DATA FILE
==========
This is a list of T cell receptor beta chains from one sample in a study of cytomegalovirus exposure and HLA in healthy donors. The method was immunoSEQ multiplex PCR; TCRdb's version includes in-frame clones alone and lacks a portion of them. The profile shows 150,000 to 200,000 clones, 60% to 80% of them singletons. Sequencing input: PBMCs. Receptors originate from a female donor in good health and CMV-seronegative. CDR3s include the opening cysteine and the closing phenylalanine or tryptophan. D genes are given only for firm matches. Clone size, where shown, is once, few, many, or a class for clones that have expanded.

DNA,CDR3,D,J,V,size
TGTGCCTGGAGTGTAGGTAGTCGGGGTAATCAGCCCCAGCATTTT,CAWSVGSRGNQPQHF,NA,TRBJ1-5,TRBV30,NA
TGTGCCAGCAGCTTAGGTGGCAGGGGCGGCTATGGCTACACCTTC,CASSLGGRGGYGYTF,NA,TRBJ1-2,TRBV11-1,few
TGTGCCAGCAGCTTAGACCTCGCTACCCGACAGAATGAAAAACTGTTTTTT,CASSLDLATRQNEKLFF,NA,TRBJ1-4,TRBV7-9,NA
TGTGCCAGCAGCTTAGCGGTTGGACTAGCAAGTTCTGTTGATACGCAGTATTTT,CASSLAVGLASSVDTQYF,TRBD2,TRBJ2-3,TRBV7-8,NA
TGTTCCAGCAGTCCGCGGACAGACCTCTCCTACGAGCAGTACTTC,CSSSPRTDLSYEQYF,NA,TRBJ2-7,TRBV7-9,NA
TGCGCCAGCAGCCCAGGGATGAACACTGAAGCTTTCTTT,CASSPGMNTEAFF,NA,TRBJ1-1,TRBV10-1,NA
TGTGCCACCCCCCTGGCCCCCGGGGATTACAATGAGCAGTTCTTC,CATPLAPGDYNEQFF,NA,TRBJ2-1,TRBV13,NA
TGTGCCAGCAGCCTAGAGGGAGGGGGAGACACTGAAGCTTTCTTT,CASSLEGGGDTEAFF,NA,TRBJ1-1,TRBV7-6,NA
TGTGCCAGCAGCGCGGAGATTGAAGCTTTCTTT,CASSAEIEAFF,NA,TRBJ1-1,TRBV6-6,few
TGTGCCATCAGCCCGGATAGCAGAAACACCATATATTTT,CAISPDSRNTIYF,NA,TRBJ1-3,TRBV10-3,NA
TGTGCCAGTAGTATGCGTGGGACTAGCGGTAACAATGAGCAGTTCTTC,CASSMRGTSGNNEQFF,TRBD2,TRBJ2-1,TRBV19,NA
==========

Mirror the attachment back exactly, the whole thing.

This is a list of T cell receptor beta chains from one sample in a study of cytomegalovirus exposure and HLA in healthy donors. The method was immunoSEQ multiplex PCR; TCRdb's version includes in-frame clones alone and lacks a portion of them. The profile shows 150,000 to 200,000 clones, 60% to 80% of them singletons. Sequencing input: PBMCs. Receptors originate from a female donor in good health and CMV-seronegative. CDR3s include the opening cysteine and the closing phenylalanine or tryptophan. D genes are given only for firm matches. Clone size, where shown, is once, few, many, or a class for clones that have expanded.

DNA,CDR3,D,J,V,size
TGTGCCTGGAGTGTAGGTAGTCGGGGTAATCAGCCCCAGCATTTT,CAWSVGSRGNQPQHF,NA,TRBJ1-5,TRBV30,NA
TGTGCCAGCAGCTTAGGTGGCAGGGGCGGCTATGGCTACACCTTC,CASSLGGRGGYGYTF,NA,TRBJ1-2,TRBV11-1,few
TGTGCCAGCAGCTTAGACCTCGCTACCCGACAGAATGAAAAACTGTTTTTT,CASSLDLATRQNEKLFF,NA,TRBJ1-4,TRBV7-9,NA
TGTGCCAGCAGCTTAGCGGTTGGACTAGCAAGTTCTGTTGATACGCAGTATTTT,CASSLAVGLASSVDTQYF,TRBD2,TRBJ2-3,TRBV7-8,NA
TGTTCCAGCAGTCCGCGGACAGACCTCTCCTACGAGCAGTACTTC,CSSSPRTDLSYEQYF,NA,TRBJ2-7,TRBV7-9,NA
TGCGCCAGCAGCCCAGGGATGAACACTGAAGCTTTCTTT,CASSPGMNTEAFF,NA,TRBJ1-1,TRBV10-1,NA
TGTGCCACCCCCCTGGCCCCCGGGGATTACAATGAGCAGTTCTTC,CATPLAPGDYNEQFF,NA,TRBJ2-1,TRBV13,NA
TGTGCCAGCAGCCTAGAGGGAGGGGGAGACACTGAAGCTTTCTTT,CASSLEGGGDTEAFF,NA,TRBJ1-1,TRBV7-6,NA
TGTGCCAGCAGCGCGGAGATTGAAGCTTTCTTT,CASSAEIEAFF,NA,TRBJ1-1,TRBV6-6,few
TGTGCCATCAGCCCGGATAGCAGAAACACCATATATTTT,CAISPDSRNTIYF,NA,TRBJ1-3,TRBV10-3,NA
TGTGCCAGTAGTATGCGTGGGACTAGCGGTAACAATGAGCAGTTCTTC,CASSMRGTSGNNEQFF,TRBD2,TRBJ2-1,TRBV19,NA